Read vec of bytes into vec of values with generic

I have the trait

pub unsafe trait NativeType: Sized + Copy {
    type Bytes: AsRef<[u8]>;
    
    fn from_le_bytes(bytes: Self::Bytes) -> Self;
}

that is implemented for a couple of native types.

How do I write a generic function to create a vector of them from a vector of bytes?

I tried the below, but I am struggling to make it compile. Note that I do not assume a specific machine endianess, thus not performing a direct pointer transmutation.

use std::convert::TryInto;

pub unsafe trait NativeType: Sized + Copy {
    type Bytes: AsRef<[u8]>;
    
    fn from_le_bytes(bytes: Self::Bytes) -> Self;
}

unsafe impl NativeType for u32 {
    type Bytes = [u8; std::mem::size_of::<Self>()];
    #[inline]
    fn from_le_bytes(bytes: Self::Bytes) -> Self {
        Self::from_le_bytes(bytes)
    }
}

unsafe impl NativeType for u64 {
    type Bytes = [u8; std::mem::size_of::<Self>()];
    #[inline]
    fn from_le_bytes(bytes: Self::Bytes) -> Self {
        Self::from_le_bytes(bytes)
    }
}

fn read_buffer<'a, T: NativeType>(values: &'a [u8]) -> Vec<T>
where <T as NativeType>::Bytes: From<&'a[u8]> {
    let chunks = values.chunks_exact(std::mem::size_of::<T>());
    assert_eq!(chunks.remainder().len(), 0);
    chunks.map(|chunk| {
        let chunk: T::Bytes = chunk.try_into().unwrap();
        T::from_le_bytes(chunk)
    }).collect()
}

fn main() {
    let a = vec![0u8, 0u8, 0u8, 0u8, 0u8, 0u8, 0u8, 0u8];
    read_buffer::<u32>(&a);
}

You are specifying the From trait bound in the interface, but later you use try_from() instead. Why?

First of all, in Rust, you can only use trait bounds that you specify upfront. Rust generics are not C++ templates. Second, arrays don't implement From<&[T]>, because what should that implementation do if the length of the slice is too short or too long?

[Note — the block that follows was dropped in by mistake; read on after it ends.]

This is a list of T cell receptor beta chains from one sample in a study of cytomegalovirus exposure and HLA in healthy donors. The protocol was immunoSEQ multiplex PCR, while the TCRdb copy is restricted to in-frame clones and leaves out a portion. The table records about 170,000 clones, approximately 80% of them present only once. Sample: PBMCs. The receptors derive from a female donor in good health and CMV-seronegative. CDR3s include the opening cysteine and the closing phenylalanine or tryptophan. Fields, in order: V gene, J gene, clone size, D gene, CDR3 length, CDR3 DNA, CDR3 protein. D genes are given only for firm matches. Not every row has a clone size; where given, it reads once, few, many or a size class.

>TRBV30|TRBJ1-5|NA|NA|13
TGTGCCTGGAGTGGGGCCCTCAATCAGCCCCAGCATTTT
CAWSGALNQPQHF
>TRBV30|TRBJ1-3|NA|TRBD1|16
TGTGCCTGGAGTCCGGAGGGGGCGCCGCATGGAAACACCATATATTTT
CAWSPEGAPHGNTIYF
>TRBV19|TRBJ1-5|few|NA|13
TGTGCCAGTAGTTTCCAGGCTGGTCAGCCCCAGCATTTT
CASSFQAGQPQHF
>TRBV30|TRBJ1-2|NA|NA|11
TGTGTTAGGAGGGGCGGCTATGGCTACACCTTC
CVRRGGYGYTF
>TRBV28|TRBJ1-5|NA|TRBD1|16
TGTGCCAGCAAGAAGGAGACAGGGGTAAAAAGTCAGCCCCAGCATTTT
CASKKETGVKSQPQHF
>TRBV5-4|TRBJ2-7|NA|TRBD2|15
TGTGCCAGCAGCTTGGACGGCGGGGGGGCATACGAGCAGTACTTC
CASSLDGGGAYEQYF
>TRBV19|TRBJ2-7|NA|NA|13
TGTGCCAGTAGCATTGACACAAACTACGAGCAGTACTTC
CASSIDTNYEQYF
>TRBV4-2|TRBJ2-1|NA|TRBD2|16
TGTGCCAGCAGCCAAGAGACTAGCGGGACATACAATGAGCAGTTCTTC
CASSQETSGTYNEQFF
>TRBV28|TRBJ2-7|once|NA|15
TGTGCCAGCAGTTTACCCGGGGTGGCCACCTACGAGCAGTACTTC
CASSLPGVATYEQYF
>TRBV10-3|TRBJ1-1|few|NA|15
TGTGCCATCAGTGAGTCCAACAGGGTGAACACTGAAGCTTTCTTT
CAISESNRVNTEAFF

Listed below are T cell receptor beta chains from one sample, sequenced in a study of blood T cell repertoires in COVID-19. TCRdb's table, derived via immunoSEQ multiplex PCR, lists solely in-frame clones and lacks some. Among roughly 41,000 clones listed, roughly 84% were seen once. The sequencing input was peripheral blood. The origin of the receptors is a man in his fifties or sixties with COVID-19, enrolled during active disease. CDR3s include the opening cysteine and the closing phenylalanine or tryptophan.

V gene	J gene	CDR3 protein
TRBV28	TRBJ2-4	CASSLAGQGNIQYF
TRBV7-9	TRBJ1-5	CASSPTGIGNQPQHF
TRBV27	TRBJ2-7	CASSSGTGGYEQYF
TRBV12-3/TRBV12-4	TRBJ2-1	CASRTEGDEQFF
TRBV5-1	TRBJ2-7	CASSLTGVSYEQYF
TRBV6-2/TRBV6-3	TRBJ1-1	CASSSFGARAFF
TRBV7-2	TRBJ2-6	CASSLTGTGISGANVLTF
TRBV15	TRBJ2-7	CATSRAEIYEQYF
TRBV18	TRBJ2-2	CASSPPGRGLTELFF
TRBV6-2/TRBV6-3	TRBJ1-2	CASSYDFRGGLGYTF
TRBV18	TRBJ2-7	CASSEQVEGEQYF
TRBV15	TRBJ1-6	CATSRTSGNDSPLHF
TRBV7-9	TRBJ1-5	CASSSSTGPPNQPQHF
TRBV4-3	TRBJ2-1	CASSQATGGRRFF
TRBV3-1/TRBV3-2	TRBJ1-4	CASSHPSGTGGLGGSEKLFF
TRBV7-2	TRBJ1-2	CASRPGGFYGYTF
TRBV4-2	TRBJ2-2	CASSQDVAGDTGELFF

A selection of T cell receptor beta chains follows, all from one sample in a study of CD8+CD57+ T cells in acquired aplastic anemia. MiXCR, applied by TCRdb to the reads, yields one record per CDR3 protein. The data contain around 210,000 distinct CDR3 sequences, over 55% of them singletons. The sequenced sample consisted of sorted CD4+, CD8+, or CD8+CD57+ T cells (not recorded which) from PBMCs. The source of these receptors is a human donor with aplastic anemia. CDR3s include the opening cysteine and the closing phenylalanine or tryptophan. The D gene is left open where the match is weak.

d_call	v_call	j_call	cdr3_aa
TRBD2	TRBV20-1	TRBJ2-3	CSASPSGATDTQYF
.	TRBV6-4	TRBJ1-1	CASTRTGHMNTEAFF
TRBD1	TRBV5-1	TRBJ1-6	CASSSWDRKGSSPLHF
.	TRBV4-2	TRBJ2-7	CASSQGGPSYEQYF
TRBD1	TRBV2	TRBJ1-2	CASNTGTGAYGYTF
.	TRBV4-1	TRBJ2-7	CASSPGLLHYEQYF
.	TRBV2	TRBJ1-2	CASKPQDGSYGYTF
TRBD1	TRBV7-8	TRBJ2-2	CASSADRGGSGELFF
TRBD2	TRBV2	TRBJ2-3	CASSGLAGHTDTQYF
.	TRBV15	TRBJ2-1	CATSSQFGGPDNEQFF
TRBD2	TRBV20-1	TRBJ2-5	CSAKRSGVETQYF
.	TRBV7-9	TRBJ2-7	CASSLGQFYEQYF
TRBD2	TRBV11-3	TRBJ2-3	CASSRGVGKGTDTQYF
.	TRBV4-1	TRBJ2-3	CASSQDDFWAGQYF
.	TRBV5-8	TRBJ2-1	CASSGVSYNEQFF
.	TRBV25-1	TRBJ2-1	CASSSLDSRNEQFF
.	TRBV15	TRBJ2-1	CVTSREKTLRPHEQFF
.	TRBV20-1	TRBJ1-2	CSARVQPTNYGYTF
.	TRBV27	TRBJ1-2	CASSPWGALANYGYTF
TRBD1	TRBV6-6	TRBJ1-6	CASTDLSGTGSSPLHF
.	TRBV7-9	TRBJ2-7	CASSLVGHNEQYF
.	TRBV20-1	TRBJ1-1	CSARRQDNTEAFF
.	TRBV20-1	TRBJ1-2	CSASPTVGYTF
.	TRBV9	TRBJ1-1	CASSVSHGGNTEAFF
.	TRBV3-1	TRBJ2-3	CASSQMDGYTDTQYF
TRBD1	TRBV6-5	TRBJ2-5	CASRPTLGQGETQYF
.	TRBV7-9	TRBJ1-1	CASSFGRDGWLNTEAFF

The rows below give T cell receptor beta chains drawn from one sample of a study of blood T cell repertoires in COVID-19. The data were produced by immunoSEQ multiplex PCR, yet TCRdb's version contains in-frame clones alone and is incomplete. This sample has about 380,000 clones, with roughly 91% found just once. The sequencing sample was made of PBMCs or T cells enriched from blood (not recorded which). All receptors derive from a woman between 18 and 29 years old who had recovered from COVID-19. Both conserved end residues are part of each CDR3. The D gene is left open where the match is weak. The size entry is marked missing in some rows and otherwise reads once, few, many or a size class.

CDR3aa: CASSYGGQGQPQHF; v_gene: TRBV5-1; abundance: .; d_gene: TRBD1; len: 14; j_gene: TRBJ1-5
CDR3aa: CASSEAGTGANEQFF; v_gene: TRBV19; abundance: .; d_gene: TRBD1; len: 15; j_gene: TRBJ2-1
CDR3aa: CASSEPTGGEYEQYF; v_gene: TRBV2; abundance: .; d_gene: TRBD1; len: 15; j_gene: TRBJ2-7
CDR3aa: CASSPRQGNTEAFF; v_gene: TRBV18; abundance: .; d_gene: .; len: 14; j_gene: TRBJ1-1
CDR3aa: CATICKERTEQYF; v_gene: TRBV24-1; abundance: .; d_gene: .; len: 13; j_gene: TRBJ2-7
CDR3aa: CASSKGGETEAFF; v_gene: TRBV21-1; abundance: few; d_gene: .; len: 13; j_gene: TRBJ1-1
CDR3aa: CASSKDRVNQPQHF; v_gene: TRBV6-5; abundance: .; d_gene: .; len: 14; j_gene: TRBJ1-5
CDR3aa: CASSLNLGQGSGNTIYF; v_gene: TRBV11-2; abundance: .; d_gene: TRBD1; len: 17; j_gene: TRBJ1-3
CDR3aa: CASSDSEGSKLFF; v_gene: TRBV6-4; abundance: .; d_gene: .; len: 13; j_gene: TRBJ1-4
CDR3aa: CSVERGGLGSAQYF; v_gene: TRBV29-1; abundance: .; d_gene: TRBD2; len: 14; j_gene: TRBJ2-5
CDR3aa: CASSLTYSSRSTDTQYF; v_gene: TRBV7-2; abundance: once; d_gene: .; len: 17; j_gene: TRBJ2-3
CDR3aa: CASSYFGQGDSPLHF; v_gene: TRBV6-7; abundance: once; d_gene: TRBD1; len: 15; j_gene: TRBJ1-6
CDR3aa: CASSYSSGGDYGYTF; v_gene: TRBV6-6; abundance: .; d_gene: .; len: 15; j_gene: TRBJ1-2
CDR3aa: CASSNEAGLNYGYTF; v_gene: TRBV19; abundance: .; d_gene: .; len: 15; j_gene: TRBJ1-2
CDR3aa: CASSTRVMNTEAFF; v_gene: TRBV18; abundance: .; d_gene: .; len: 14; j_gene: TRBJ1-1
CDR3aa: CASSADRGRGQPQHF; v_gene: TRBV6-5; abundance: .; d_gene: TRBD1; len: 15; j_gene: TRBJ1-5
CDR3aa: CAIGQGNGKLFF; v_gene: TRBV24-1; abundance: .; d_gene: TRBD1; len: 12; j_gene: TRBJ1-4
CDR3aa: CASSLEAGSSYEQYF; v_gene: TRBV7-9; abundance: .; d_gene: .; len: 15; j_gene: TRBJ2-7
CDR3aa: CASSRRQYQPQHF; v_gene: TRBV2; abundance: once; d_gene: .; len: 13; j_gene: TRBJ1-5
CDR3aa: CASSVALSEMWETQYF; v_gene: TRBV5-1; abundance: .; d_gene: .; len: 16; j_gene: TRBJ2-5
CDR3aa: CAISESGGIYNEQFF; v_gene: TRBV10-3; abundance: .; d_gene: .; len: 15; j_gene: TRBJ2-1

Accordingly, if you use the correct trait bound, and add the Debug bound on the error type (which is needed because of unwrap()), then the code compiles.

1 Like

Hi,

Thank you for your help. That does indeed compile. However, it does introduce a non-trivial lifetime.

If a generic function calls read_buffer, the TryFrom<&'a [u8]> must now also be fulfilled on the parent function, which may not even have a lifetime. For example,

fn read_buffer<'a, T: NativeType>(values: &'a [u8]) -> Vec<T>
    where
        <T as NativeType>::Bytes: TryFrom<&'a [u8]>,
        <<T as NativeType>::Bytes as TryFrom<&'a [u8]>>::Error: Debug,
{
    let chunks = values.chunks_exact(std::mem::size_of::<T>());
    assert_eq!(chunks.remainder().len(), 0);
    chunks.map(|chunk| {
        let chunk: T::Bytes = chunk.try_into().unwrap();
        T::from_le_bytes(chunk)
    }).collect()
}

fn read2<'a, T: NativeType>(length: usize) -> Vec<T>
    where
        <T as NativeType>::Bytes: TryFrom<&'a [u8]>,
        <<T as NativeType>::Bytes as TryFrom<&'a [u8]>>::Error: Debug,
{
    let values = vec![0u8; length];
    read_buffer(&values)
}

fn main() {
    let ints = read2::<u32>(10);
    println!("{:?}", ints);
}

This won't compile in the example because values inside read2 can't fulfill the lifetime 'a. I get the idea that this is not needed because the bytes are being copied to over to T::Bytes, which lives in the stack, right?

This is what HTRBs are for. You can specify that T needs to work with any lifetime of reference:

fn read2<T: NativeType>(length: usize) -> Vec<T>
    where
        <T as NativeType>::Bytes: for<'a> TryFrom<&'a [u8]>,
        for<'a> <<T as NativeType>::Bytes as TryFrom<&'a [u8]>>::Error: Debug,
{
    let values = vec![0u8; length];
    read_buffer(&values)
}
1 Like

That might not work because of this issue. If it doesn't, you may have to restructure your code to avoid lifetimes there altogether.

2 Likes

Thanks a lot all for your help.

It did help in solving the problem. I changed the associated item to be type Bytes: AsRef<[u8]> + for<'a> TryFrom<&'a [u8]>;,

and decided to not use .unwrap, to not require "Debug" trait, via

let chunk: T::Bytes = match chunk.try_into() {
    Ok(v) => v,
    Err(_) => panic!(),
};